Harbor horizons: New waterfront investment aims to strengthen Camden’s pulling power



Every summer day, the Lyman-Morse operation in Camden is a hive of activity.

Boaters from around the world and surrounding communities come and go from the docks and moorings of the marina, perhaps making trips into town to enjoy local restaurants or purchase provisions for their trips. Employees are engaged in providing repairs and overhauls, sail and metal fabrication, engine repairs and launching services.

An on-site restaurant and distillery attract boaters and local residents. Visitors are invited to see the work activities at the water’s edge of the construction site. The company’s annual sailboat race joins other races, boating programs and historic passenger ships to keep Camden Harbor vibrant.

This year, the shipyard has been even busier with a $ 15 million improvement project, funded by Bangor Savings Bank, which includes the reconstruction of an 11,000 square foot facility, the dismantling of a mishmash. mishmash of old buildings totaling 31,400 square feet and the new construction of a 33,000 square foot Marine Services Complex.

“I want it to be open and inviting to the community and visitors,” says Lyman-Morse President Drew Lyman. “That’s the whole point.”

The project benefits the entire community in many ways, says Jeremy Martin, Camden’s director of planning and development.

“Lyman-Morse is one of the biggest employers in town,” says Martin. “There are a lot of spin-off companies that benefit from Lyman-Morse’s presence here. I see this as an extension of our existing waterfront and downtown.

Render / Courtesy of Lyman-Morse

Lyman Morse new construction of a 33,000 square foot marine services complex at its Camden facility.

Shipyard fire

The yard, on the east side of Camden Harbor, was once known as the Wayfarer Marine. Large cargo schooners, WWII ships and yachts have been built there since the 19th century.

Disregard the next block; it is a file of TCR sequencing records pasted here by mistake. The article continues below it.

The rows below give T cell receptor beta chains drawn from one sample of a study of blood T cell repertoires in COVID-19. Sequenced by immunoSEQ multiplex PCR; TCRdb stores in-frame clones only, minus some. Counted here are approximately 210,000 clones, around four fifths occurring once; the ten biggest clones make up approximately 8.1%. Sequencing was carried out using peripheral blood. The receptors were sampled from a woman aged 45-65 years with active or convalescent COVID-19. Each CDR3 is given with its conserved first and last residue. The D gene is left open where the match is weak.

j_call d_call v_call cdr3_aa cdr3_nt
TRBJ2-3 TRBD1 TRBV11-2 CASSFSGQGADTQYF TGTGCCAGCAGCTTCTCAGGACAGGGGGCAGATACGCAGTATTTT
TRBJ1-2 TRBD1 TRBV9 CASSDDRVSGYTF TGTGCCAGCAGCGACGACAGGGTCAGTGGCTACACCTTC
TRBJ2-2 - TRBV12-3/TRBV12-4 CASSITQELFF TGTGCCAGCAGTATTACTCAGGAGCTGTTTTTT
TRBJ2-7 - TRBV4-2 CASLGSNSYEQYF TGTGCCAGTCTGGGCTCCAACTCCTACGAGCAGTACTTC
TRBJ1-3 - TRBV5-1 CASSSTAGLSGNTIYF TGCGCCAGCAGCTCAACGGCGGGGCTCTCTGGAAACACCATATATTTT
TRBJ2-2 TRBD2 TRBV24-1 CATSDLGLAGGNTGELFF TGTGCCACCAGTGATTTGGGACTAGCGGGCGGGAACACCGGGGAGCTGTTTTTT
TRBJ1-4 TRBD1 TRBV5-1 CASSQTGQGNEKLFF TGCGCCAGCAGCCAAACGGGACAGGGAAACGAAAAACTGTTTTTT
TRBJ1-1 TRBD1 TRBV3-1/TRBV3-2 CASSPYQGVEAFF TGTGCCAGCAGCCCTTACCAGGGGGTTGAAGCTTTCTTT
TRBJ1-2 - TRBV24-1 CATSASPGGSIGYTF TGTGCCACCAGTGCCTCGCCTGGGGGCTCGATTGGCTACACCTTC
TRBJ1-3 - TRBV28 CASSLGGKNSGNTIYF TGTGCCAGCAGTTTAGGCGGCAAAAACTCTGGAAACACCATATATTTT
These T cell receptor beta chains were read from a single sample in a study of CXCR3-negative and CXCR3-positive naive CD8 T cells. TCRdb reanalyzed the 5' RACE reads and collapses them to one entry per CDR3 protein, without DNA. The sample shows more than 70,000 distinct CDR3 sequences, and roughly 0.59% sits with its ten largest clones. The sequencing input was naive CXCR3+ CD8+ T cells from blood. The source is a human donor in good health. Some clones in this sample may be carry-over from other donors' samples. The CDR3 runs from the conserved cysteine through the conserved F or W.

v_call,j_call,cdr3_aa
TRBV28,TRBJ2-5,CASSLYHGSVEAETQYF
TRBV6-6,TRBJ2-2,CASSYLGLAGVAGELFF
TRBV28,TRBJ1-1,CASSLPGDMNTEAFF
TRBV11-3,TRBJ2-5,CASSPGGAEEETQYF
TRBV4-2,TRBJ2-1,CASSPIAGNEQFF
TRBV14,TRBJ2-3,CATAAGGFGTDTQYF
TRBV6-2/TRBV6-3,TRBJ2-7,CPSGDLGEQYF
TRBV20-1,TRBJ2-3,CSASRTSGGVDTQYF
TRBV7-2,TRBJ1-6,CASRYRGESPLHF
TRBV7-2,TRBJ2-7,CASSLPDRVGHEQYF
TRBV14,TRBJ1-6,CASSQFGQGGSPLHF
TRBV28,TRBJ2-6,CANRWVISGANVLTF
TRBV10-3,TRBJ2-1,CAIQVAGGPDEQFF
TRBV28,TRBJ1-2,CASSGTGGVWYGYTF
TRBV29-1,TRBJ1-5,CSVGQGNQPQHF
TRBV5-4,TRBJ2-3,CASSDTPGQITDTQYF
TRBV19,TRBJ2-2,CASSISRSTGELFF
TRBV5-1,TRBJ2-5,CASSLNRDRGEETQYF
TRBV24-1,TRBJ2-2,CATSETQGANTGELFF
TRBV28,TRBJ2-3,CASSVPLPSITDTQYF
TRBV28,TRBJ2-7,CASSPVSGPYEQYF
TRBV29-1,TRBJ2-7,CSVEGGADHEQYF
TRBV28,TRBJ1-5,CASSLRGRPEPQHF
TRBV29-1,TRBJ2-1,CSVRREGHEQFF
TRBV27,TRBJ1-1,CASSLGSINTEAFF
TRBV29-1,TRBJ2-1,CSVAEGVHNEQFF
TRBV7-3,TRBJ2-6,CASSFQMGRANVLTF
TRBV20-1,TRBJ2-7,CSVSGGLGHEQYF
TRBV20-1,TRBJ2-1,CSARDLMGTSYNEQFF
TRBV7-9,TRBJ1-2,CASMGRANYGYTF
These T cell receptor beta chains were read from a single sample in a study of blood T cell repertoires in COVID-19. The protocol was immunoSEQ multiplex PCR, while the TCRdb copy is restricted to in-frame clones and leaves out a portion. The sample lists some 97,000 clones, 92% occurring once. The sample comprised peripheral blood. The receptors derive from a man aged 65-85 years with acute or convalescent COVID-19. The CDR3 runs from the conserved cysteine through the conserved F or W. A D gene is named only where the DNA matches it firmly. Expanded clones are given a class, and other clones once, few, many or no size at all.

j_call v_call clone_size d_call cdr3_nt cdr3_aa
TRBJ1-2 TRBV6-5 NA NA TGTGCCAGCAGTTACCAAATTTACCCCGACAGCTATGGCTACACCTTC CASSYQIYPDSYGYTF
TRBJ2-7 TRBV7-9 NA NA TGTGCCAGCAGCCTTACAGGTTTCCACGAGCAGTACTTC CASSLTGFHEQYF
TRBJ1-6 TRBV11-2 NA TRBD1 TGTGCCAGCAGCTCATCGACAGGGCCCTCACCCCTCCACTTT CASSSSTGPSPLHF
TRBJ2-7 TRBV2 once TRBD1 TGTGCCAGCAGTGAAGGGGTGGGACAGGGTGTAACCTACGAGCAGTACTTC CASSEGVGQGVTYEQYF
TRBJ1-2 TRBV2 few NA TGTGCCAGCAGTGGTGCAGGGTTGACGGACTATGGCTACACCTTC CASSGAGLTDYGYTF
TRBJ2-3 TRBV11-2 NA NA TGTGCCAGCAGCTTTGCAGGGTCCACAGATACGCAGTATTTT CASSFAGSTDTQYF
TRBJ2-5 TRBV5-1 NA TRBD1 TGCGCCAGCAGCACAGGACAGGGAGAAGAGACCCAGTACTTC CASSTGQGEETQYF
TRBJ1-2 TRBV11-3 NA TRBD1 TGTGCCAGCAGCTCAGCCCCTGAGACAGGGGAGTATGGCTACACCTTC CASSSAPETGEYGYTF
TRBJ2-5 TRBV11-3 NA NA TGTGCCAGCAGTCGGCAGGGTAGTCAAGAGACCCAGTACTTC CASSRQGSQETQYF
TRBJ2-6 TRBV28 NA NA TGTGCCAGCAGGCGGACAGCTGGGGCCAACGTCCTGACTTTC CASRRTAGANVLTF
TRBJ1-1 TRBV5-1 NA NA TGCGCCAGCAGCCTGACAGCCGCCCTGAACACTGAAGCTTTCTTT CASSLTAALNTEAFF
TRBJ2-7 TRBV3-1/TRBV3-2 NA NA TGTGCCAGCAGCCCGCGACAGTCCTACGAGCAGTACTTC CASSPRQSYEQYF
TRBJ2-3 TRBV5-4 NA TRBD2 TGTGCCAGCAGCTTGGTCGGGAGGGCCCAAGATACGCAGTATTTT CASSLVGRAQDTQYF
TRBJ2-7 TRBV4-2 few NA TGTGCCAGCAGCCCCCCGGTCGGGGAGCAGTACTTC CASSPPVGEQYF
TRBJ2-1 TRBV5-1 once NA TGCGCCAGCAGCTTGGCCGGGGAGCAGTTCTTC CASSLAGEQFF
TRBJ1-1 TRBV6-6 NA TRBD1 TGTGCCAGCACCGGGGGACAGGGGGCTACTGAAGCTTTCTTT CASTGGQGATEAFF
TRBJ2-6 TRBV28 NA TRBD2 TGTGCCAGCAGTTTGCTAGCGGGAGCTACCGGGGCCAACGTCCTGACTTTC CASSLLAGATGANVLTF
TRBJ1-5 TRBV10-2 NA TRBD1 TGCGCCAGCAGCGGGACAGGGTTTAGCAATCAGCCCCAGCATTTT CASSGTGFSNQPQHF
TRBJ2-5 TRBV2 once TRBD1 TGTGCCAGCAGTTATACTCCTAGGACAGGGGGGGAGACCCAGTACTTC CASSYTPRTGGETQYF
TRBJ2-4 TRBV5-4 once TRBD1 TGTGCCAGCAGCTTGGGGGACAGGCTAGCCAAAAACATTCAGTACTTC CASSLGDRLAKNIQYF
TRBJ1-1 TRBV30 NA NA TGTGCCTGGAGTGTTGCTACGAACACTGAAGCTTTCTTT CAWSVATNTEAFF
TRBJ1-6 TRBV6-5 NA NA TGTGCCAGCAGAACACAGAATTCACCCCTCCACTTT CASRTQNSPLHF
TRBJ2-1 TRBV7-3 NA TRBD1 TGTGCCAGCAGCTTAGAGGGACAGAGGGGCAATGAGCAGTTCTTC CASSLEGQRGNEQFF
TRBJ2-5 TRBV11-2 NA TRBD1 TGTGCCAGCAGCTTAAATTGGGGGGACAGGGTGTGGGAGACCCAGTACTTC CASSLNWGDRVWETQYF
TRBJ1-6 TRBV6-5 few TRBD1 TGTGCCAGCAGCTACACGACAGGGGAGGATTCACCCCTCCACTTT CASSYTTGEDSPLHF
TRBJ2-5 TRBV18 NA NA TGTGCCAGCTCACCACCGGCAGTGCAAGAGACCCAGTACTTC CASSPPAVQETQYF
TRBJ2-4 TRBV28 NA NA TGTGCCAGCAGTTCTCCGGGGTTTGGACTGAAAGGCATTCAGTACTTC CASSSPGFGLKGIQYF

Lyman-Morse Boatbuilding, a Thomaston yacht builder that also offers technology and manufacturing services, purchased the yard in 2015 to expand its presence on the Mid Coast and give it a foothold in the bustling harbor. It improved the infrastructure, added services and increased the number of employees to more than 50 today.

But a fire overnight in June 2020 caused extensive smoke damage to the main site facility along the construction site waterfront area.

Lyman sees the situation as an opportunity to build “a 21st century example” of functional and modern waterfront infrastructure designed to serve both customers and the local community.

Accelerated plans

The Camden campus is dominated by a 3.8-acre Inner Harbor Boatyard parcel that borders the shore and is easily visible to passers-by. A short walk up a hill leads to additional land and buildings, where every square inch is used to store dozens of boats in the winter. Along the shore, the marine infrastructure includes docks and moorings used by several hundred visiting boaters each year.

The fire occurred at the main facility at Inner Harbor Shipyard, adjacent to an 11,000 square foot structure known as Building 1.

There were burns where the fire started, in a restaurant at one end of the building. The smoke damage was more severe.

“The smoke spread throughout the complex,” says Joshua Moore, the company’s director of special projects.

The company has therefore accelerated plans for a major upgrade of the Inner Harbor shipyard. The project was supposed to happen at some point anyway, Lyman says, in order to replace a mishmash of period buildings with modern facilities designed with energy efficiency, labor efficiency in mind. artwork and amenities for customers and the community.